Overview

  • The Philippines is one of the most dynamic economies in the East Asia and the Pacific region. With increasing urbanization, a growing middle-income class, and a large and young population, the Philippines’ economic dynamism is rooted in strong consumer demand supported by vibrant labor market and robust remittances. Business activities are buoyant with notable performance in the services sector including the business process outsourcing, real estate, and finance and insurance industries.

    Sound economic fundamentals and a globally recognized competitive workforce reinforce the growth momentum. Having sustained an average annual growth of 6.3 percent between 2010-2017 from an average of 4.5 percent between 2000-2009, the country is poised to make the leap from a lower-middle income country with a gross national income per capita of US$3,660 in 2017 to an upper-middle income country (per capita income range of US$3,896 – 12,055) in the near term.

    In 2018, Philippine economic growth moderated to 6.2 percent from 6.7 percent in 2017, dragged down by lower growth in global trade and domestic high inflation. In 2019, however, growth is projected to reach 6.4 percent as inflation winds down and spending due to the upcoming midterm elections is likely to boost private consumption growth. Export growth, however, is likely to remain weak, as global growth and trade activities are projected to moderate in the medium term. The government is expected to continue its expansionary fiscal policy agenda, while the BSP may take a pause in its tightening stance as inflationary pressure diminishes. The country will sustain this growth momentum with a growth forecast of 6.5 percent in 2020 and 2021.

    In recent years, the Philippine economy has made progress in delivering inclusive growth, evidenced by the declining poverty rates and a falling Gini coefficient. Poverty declined from 26.6 percent in 2006 to 21.6 percent in 2015 while Gini coefficient declined from 42.9 to 40.1 over the same period. Unemployment has reached historic low rates but underemployment remains high, near its 18-20 percent decade-long average. Although a large share of Filipino workers transitioned out of agriculture, most of them end up in low-end service jobs. Thus, while employment increased between 2006 and 2015, average wages remained stagnant. Measures to generate good jobs and better wages therefore are essential to achieve shared prosperity.

    Last Updated: Apr 04, 2019

  • The World Bank Group’s (WBG) partnership with the Philippines spans more than 70 years, providing longstanding support for infrastructure as well as engagement in key sectors including governance, social protection, water resources, and disaster risk management. The WBG is also an active partner in helping spur private sector growth, expanding engagement with civil society, and promoting peace and development in Mindanao.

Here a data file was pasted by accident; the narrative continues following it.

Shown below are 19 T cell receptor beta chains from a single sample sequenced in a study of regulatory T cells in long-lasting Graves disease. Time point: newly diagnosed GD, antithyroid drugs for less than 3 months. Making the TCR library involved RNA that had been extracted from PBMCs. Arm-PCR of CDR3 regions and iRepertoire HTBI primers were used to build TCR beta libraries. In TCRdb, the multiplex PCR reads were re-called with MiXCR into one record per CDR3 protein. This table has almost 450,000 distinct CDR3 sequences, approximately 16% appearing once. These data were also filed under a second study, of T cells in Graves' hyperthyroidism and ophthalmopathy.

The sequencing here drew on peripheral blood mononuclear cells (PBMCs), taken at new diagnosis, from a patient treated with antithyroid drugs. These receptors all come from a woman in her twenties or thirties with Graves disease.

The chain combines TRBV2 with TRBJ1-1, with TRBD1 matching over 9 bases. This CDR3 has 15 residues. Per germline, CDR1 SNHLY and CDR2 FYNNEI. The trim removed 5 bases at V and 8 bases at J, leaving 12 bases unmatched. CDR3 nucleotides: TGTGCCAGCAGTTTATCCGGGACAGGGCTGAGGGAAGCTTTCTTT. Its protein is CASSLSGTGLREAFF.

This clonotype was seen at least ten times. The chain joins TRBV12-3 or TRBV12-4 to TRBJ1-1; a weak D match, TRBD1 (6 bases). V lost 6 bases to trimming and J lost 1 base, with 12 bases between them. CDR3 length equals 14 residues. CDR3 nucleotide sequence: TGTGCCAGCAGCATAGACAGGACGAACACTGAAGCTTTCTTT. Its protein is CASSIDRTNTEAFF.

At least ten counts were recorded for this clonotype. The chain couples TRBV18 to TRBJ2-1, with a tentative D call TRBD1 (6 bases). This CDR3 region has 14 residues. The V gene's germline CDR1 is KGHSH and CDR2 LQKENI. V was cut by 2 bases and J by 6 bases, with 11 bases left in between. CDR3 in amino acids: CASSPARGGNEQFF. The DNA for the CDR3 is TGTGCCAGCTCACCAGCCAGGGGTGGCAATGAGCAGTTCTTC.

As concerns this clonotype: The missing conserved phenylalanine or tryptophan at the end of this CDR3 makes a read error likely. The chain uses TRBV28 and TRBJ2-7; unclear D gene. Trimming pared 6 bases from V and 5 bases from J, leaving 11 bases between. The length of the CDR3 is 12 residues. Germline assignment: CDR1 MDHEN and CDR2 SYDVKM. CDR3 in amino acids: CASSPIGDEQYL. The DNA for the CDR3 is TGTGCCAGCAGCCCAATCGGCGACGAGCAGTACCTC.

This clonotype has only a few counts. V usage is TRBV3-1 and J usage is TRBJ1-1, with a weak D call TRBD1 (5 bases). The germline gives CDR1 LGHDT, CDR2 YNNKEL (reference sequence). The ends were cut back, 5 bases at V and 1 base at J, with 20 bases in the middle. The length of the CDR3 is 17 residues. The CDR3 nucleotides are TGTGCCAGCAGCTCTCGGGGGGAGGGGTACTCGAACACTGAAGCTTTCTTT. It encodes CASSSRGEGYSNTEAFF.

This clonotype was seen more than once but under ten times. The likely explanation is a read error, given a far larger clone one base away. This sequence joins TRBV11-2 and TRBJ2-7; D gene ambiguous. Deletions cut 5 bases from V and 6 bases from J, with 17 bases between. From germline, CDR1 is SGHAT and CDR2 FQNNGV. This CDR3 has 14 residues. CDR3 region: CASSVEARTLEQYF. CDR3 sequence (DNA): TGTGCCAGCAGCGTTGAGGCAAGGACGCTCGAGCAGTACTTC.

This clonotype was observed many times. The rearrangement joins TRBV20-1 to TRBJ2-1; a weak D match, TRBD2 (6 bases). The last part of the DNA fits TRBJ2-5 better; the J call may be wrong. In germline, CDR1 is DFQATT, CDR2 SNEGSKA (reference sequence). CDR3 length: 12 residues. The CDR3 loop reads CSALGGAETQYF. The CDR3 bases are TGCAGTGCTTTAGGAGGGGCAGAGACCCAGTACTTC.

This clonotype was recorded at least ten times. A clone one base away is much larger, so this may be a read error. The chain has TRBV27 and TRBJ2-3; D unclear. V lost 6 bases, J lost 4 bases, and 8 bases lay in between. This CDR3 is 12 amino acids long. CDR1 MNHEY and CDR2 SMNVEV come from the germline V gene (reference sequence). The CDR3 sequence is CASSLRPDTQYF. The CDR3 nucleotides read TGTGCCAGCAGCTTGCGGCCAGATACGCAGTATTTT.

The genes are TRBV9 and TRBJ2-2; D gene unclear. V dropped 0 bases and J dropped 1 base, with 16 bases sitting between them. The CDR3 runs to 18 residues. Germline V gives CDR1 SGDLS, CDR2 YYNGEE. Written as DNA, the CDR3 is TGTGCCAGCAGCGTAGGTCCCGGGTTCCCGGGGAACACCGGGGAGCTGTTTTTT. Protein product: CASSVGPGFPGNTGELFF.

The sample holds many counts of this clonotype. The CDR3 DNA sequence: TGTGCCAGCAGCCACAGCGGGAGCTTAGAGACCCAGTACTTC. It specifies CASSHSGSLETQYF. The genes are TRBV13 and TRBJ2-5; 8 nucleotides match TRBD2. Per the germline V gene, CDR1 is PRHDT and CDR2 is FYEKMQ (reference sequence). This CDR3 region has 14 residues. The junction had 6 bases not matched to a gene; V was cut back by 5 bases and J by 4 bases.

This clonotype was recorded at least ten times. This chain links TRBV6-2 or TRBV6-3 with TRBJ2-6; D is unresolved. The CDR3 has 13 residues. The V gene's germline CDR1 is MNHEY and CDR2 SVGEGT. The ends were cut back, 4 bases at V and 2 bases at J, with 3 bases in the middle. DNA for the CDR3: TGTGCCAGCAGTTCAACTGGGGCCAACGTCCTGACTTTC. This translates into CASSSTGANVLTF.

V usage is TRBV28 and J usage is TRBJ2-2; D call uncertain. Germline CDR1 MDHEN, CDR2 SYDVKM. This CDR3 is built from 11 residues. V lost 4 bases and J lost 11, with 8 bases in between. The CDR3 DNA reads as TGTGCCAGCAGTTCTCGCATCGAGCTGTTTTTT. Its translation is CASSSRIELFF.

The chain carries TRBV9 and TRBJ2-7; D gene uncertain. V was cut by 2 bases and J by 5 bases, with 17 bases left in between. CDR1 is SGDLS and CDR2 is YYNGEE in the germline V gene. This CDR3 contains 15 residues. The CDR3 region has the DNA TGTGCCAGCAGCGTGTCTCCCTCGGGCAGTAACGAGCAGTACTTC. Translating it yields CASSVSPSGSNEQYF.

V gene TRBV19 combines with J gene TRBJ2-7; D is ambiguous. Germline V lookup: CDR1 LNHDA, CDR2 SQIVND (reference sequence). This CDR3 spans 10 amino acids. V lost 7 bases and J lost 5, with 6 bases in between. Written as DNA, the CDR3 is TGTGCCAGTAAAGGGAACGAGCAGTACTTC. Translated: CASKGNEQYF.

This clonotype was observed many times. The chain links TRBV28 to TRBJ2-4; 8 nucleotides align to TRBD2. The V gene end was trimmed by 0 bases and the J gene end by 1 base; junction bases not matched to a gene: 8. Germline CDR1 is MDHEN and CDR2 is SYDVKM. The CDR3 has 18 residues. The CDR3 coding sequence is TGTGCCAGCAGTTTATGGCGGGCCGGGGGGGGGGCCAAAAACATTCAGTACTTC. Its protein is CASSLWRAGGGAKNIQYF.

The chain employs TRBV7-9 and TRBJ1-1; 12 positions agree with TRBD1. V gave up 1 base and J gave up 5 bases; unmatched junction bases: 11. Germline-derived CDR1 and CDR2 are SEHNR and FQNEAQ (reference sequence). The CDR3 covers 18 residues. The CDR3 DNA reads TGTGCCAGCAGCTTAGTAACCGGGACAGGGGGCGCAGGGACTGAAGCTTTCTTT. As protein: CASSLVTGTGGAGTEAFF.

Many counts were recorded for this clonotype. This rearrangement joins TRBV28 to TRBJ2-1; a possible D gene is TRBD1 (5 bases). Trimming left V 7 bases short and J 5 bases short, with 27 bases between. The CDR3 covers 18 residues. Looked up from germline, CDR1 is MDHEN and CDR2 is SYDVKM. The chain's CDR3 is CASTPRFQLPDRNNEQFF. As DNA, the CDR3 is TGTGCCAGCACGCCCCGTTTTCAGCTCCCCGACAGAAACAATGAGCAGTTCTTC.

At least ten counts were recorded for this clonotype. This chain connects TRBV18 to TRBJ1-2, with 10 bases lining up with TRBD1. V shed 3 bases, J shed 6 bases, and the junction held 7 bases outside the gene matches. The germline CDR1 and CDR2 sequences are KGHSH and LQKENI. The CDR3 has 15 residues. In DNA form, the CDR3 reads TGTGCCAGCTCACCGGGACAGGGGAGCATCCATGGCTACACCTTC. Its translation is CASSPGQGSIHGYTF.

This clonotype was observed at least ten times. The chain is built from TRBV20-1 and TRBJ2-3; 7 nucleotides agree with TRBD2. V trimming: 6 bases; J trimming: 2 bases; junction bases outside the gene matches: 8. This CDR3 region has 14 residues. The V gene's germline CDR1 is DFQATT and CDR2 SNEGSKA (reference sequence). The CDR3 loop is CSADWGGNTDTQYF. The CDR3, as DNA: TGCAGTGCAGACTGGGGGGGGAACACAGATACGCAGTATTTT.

The Bank Group’s Country Partnership Strategy (CPS) for the Philippines from 2015-2019 revolves around the theme “Making Growth Work for the Poor,” supporting the country’s goal of inclusive growth that reduces poverty and creates more and better jobs that raise real wages. The recently completed mid-term review of the strategy affirms the continued relevance of five CPS engagement areas:

    • Transparent and accountable government: strengthening public financial management, improving fiscal transparency and financial accountability, and supporting greater citizen demand for government accountability;
    • Empowerment of the poor and vulnerable: improving health and education outcomes, strengthening social protection and ensuring the availability of more timely and improved measurements of poverty;
    • Rapid, inclusive and sustained economic growth: promoting economic policy reform for inclusive growth, boosting private sector development by improving the investment climate for firms of all sizes, and increasing productivity and job creation - especially in rural areas;
    • Climate change, environment and disaster risk management: increasing physical, financial and institutional resilience to natural disaster and climate change impacts, and improving natural resource management and sustainable development; and
    • Peace, institution building, and social and economic opportunity: supporting governance, social and economic development and citizen security and justice in conflict-affected regions in Mindanao, including the territory of the proposed new Bangsamoro autonomous political entity.

    Through funding assistance, technical advice and knowledge, the World Bank Group has been responsive to the country’s development priorities as reflected in the Philippine Development Plan 2017-2022.

    The World Bank Group focuses on peace-building and development in Mindanao. The Bank supports government’s efforts to enhance agricultural productivity and connectivity from farm to market; boost education, skills, and employability of the youth; and help promote peace and development.

    The World Bank’s support to the country cuts across several sectors that includes agriculture, social development, disaster risk management, social protection, water, education, transport, and energy.